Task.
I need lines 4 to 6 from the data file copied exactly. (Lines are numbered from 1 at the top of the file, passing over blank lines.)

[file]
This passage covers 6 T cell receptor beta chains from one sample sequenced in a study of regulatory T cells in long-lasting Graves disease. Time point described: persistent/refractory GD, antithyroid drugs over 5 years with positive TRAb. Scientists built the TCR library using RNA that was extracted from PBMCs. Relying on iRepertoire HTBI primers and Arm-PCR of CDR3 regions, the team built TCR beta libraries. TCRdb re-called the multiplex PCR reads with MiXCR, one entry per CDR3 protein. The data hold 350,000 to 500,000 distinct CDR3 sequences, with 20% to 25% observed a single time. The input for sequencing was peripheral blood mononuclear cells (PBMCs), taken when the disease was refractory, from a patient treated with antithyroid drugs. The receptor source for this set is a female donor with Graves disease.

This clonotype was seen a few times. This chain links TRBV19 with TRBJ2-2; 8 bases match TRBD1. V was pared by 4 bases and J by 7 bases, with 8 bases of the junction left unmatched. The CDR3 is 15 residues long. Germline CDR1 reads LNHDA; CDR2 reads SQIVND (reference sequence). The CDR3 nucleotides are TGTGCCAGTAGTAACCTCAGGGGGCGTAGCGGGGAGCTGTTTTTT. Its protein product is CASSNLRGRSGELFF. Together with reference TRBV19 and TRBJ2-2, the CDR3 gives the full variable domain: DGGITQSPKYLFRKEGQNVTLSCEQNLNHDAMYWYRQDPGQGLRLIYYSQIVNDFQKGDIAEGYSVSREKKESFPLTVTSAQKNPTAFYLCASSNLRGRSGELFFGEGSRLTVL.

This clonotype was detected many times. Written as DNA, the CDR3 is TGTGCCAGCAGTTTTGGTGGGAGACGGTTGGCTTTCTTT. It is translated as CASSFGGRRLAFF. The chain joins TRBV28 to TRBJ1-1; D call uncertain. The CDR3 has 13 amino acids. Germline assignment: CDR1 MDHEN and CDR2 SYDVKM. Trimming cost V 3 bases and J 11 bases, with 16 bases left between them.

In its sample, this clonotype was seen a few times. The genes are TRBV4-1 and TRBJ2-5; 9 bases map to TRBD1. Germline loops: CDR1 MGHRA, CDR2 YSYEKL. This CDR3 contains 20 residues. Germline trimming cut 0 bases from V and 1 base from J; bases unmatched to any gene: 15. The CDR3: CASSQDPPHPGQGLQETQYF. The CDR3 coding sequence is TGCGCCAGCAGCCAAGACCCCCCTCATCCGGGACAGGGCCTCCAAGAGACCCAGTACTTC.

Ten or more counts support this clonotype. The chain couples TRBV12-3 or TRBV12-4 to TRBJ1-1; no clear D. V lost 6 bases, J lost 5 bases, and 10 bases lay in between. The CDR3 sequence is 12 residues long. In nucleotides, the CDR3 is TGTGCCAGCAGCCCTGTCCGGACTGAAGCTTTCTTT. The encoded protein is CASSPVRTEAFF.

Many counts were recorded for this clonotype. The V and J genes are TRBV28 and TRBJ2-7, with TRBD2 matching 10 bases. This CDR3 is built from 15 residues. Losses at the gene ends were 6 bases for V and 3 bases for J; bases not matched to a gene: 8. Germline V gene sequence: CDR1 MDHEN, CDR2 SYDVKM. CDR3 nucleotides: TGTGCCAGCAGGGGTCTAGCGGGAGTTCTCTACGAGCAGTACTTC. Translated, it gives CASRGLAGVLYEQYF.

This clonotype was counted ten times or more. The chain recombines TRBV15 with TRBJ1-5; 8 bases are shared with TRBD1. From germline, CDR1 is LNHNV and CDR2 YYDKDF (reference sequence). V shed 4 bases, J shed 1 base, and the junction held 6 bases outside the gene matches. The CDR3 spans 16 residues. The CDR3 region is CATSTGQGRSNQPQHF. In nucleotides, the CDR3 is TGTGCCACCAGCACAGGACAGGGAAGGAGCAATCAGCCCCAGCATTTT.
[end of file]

In its sample, this clonotype was seen a few times. The genes are TRBV4-1 and TRBJ2-5; 9 bases map to TRBD1. Germline loops: CDR1 MGHRA, CDR2 YSYEKL. This CDR3 contains 20 residues. Germline trimming cut 0 bases from V and 1 base from J; bases unmatched to any gene: 15. The CDR3: CASSQDPPHPGQGLQETQYF. The CDR3 coding sequence is TGCGCCAGCAGCCAAGACCCCCCTCATCCGGGACAGGGCCTCCAAGAGACCCAGTACTTC.

Ten or more counts support this clonotype. The chain couples TRBV12-3 or TRBV12-4 to TRBJ1-1; no clear D. V lost 6 bases, J lost 5 bases, and 10 bases lay in between. The CDR3 sequence is 12 residues long. In nucleotides, the CDR3 is TGTGCCAGCAGCCCTGTCCGGACTGAAGCTTTCTTT. The encoded protein is CASSPVRTEAFF.

Many counts were recorded for this clonotype. The V and J genes are TRBV28 and TRBJ2-7, with TRBD2 matching 10 bases. This CDR3 is built from 15 residues. Losses at the gene ends were 6 bases for V and 3 bases for J; bases not matched to a gene: 8. Germline V gene sequence: CDR1 MDHEN, CDR2 SYDVKM. CDR3 nucleotides: TGTGCCAGCAGGGGTCTAGCGGGAGTTCTCTACGAGCAGTACTTC. Translated, it gives CASRGLAGVLYEQYF.